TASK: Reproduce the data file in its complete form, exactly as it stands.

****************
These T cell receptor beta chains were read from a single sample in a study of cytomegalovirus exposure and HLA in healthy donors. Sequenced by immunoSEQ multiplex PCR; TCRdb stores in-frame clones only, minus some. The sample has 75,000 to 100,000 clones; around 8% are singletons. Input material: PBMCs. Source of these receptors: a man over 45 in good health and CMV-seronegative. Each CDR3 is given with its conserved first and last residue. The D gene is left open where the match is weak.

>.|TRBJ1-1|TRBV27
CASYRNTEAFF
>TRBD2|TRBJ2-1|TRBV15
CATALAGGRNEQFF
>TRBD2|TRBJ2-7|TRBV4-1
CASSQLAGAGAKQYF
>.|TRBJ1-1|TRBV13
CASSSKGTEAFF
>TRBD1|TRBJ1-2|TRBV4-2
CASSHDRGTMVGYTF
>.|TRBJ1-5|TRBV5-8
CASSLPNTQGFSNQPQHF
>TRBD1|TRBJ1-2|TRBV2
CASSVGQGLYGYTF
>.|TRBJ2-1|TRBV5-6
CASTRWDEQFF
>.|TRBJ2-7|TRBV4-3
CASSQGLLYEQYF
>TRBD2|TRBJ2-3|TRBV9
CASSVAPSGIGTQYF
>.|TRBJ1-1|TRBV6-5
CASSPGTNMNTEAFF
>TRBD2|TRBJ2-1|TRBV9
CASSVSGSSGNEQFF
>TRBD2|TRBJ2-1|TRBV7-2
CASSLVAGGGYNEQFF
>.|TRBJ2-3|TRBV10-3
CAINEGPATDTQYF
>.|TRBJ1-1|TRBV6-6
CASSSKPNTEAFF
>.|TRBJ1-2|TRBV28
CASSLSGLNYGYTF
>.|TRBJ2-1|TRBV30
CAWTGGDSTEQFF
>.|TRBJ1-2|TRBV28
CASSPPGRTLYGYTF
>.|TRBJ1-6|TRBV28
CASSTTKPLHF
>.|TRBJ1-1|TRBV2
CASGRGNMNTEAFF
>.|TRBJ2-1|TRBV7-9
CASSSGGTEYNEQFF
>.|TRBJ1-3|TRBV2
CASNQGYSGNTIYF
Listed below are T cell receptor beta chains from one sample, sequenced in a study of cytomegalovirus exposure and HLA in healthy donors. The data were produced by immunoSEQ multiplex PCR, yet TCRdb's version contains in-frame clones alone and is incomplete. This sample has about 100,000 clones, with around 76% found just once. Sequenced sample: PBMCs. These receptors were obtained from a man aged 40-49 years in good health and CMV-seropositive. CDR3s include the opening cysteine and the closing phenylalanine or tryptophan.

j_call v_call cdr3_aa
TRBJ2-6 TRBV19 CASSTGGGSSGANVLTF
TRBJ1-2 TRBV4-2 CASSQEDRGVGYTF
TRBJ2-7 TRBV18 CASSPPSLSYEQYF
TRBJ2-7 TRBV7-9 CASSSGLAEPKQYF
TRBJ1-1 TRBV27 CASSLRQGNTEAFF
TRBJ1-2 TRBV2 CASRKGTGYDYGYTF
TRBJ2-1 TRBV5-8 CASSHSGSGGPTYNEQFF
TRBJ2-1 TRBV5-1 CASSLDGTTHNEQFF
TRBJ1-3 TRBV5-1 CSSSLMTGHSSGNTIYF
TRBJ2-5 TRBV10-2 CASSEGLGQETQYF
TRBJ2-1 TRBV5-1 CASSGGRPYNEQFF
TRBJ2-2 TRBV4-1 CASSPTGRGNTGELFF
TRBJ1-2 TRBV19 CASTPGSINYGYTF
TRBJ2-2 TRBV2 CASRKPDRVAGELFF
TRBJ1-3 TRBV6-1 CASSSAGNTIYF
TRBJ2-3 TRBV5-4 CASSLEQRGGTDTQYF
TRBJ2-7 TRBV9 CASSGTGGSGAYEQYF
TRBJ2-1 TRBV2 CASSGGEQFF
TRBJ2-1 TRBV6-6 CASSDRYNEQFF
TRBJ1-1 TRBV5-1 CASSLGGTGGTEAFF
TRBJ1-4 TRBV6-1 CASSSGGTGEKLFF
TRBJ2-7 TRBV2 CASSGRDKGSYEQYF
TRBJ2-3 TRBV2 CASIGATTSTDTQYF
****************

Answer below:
These T cell receptor beta chains were read from a single sample in a study of cytomegalovirus exposure and HLA in healthy donors. Sequenced by immunoSEQ multiplex PCR; TCRdb stores in-frame clones only, minus some. The sample has 75,000 to 100,000 clones; around 8% are singletons. Input material: PBMCs. Source of these receptors: a man over 45 in good health and CMV-seronegative. Each CDR3 is given with its conserved first and last residue. The D gene is left open where the match is weak.

>.|TRBJ1-1|TRBV27
CASYRNTEAFF
>TRBD2|TRBJ2-1|TRBV15
CATALAGGRNEQFF
>TRBD2|TRBJ2-7|TRBV4-1
CASSQLAGAGAKQYF
>.|TRBJ1-1|TRBV13
CASSSKGTEAFF
>TRBD1|TRBJ1-2|TRBV4-2
CASSHDRGTMVGYTF
>.|TRBJ1-5|TRBV5-8
CASSLPNTQGFSNQPQHF
>TRBD1|TRBJ1-2|TRBV2
CASSVGQGLYGYTF
>.|TRBJ2-1|TRBV5-6
CASTRWDEQFF
>.|TRBJ2-7|TRBV4-3
CASSQGLLYEQYF
>TRBD2|TRBJ2-3|TRBV9
CASSVAPSGIGTQYF
>.|TRBJ1-1|TRBV6-5
CASSPGTNMNTEAFF
>TRBD2|TRBJ2-1|TRBV9
CASSVSGSSGNEQFF
>TRBD2|TRBJ2-1|TRBV7-2
CASSLVAGGGYNEQFF
>.|TRBJ2-3|TRBV10-3
CAINEGPATDTQYF
>.|TRBJ1-1|TRBV6-6
CASSSKPNTEAFF
>.|TRBJ1-2|TRBV28
CASSLSGLNYGYTF
>.|TRBJ2-1|TRBV30
CAWTGGDSTEQFF
>.|TRBJ1-2|TRBV28
CASSPPGRTLYGYTF
>.|TRBJ1-6|TRBV28
CASSTTKPLHF
>.|TRBJ1-1|TRBV2
CASGRGNMNTEAFF
>.|TRBJ2-1|TRBV7-9
CASSSGGTEYNEQFF
>.|TRBJ1-3|TRBV2
CASNQGYSGNTIYF
Listed below are T cell receptor beta chains from one sample, sequenced in a study of cytomegalovirus exposure and HLA in healthy donors. The data were produced by immunoSEQ multiplex PCR, yet TCRdb's version contains in-frame clones alone and is incomplete. This sample has about 100,000 clones, with around 76% found just once. Sequenced sample: PBMCs. These receptors were obtained from a man aged 40-49 years in good health and CMV-seropositive. CDR3s include the opening cysteine and the closing phenylalanine or tryptophan.

j_call v_call cdr3_aa
TRBJ2-6 TRBV19 CASSTGGGSSGANVLTF
TRBJ1-2 TRBV4-2 CASSQEDRGVGYTF
TRBJ2-7 TRBV18 CASSPPSLSYEQYF
TRBJ2-7 TRBV7-9 CASSSGLAEPKQYF
TRBJ1-1 TRBV27 CASSLRQGNTEAFF
TRBJ1-2 TRBV2 CASRKGTGYDYGYTF
TRBJ2-1 TRBV5-8 CASSHSGSGGPTYNEQFF
TRBJ2-1 TRBV5-1 CASSLDGTTHNEQFF
TRBJ1-3 TRBV5-1 CSSSLMTGHSSGNTIYF
TRBJ2-5 TRBV10-2 CASSEGLGQETQYF
TRBJ2-1 TRBV5-1 CASSGGRPYNEQFF
TRBJ2-2 TRBV4-1 CASSPTGRGNTGELFF
TRBJ1-2 TRBV19 CASTPGSINYGYTF
TRBJ2-2 TRBV2 CASRKPDRVAGELFF
TRBJ1-3 TRBV6-1 CASSSAGNTIYF
TRBJ2-3 TRBV5-4 CASSLEQRGGTDTQYF
TRBJ2-7 TRBV9 CASSGTGGSGAYEQYF
TRBJ2-1 TRBV2 CASSGGEQFF
TRBJ2-1 TRBV6-6 CASSDRYNEQFF
TRBJ1-1 TRBV5-1 CASSLGGTGGTEAFF
TRBJ1-4 TRBV6-1 CASSSGGTGEKLFF
TRBJ2-7 TRBV2 CASSGRDKGSYEQYF
TRBJ2-3 TRBV2 CASIGATTSTDTQYF